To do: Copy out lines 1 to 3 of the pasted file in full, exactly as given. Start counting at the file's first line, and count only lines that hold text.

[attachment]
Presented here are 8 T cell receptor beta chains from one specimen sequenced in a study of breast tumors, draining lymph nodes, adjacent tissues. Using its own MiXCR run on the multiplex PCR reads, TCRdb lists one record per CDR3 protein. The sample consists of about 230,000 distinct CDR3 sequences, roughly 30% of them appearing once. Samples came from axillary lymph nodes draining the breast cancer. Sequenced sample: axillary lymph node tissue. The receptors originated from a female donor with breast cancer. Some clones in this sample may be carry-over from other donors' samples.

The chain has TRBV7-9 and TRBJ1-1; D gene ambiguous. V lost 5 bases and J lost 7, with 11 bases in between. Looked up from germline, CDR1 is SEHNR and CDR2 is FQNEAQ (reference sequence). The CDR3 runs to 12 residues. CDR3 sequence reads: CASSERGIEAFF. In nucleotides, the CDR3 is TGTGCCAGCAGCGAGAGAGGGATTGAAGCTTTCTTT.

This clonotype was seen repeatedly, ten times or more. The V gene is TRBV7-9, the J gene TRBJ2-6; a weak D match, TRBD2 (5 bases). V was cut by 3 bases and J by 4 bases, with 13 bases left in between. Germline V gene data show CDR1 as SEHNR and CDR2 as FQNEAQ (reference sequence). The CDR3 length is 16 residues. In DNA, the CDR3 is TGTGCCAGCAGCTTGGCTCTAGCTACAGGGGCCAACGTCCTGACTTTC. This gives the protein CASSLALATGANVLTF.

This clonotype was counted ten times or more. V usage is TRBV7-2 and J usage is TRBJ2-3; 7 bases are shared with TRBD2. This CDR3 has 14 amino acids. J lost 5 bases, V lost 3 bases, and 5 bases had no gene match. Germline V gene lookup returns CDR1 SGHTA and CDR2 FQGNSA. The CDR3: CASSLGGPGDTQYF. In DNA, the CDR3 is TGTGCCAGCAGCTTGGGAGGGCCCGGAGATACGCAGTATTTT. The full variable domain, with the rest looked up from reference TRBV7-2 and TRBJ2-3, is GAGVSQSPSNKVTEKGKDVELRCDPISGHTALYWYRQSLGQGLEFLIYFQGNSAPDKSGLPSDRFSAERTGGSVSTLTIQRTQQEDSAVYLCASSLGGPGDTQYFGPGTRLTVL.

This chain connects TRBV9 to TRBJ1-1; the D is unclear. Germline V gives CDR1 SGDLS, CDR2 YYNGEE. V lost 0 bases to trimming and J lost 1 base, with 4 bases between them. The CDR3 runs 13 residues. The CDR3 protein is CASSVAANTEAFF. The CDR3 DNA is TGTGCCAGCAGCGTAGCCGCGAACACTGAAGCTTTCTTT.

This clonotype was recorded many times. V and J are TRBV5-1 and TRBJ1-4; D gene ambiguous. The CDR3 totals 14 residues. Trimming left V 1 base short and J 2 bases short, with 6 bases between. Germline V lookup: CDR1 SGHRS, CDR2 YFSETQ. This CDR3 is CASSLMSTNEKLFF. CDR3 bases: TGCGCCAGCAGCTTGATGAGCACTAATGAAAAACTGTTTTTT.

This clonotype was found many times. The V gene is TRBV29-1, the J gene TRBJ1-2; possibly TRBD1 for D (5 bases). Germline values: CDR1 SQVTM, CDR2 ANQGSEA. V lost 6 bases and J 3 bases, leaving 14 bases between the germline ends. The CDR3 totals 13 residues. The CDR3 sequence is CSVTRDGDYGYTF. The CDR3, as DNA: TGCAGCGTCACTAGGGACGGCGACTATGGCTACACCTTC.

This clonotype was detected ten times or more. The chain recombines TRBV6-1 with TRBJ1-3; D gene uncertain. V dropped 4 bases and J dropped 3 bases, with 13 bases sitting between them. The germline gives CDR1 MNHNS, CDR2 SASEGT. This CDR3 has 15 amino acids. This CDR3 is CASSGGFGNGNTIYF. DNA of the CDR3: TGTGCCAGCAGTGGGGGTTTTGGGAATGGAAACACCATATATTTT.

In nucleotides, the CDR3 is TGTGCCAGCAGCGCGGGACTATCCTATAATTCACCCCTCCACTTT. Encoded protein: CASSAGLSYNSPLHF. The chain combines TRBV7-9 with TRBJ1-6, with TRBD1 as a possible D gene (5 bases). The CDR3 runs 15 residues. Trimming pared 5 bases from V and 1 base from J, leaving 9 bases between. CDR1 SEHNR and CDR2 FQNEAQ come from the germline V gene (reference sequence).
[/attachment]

Presented here are 8 T cell receptor beta chains from one specimen sequenced in a study of breast tumors, draining lymph nodes, adjacent tissues. Using its own MiXCR run on the multiplex PCR reads, TCRdb lists one record per CDR3 protein. The sample consists of about 230,000 distinct CDR3 sequences, roughly 30% of them appearing once. Samples came from axillary lymph nodes draining the breast cancer. Sequenced sample: axillary lymph node tissue. The receptors originated from a female donor with breast cancer. Some clones in this sample may be carry-over from other donors' samples.

The chain has TRBV7-9 and TRBJ1-1; D gene ambiguous. V lost 5 bases and J lost 7, with 11 bases in between. Looked up from germline, CDR1 is SEHNR and CDR2 is FQNEAQ (reference sequence). The CDR3 runs to 12 residues. CDR3 sequence reads: CASSERGIEAFF. In nucleotides, the CDR3 is TGTGCCAGCAGCGAGAGAGGGATTGAAGCTTTCTTT.

This clonotype was seen repeatedly, ten times or more. The V gene is TRBV7-9, the J gene TRBJ2-6; a weak D match, TRBD2 (5 bases). V was cut by 3 bases and J by 4 bases, with 13 bases left in between. Germline V gene data show CDR1 as SEHNR and CDR2 as FQNEAQ (reference sequence). The CDR3 length is 16 residues. In DNA, the CDR3 is TGTGCCAGCAGCTTGGCTCTAGCTACAGGGGCCAACGTCCTGACTTTC. This gives the protein CASSLALATGANVLTF.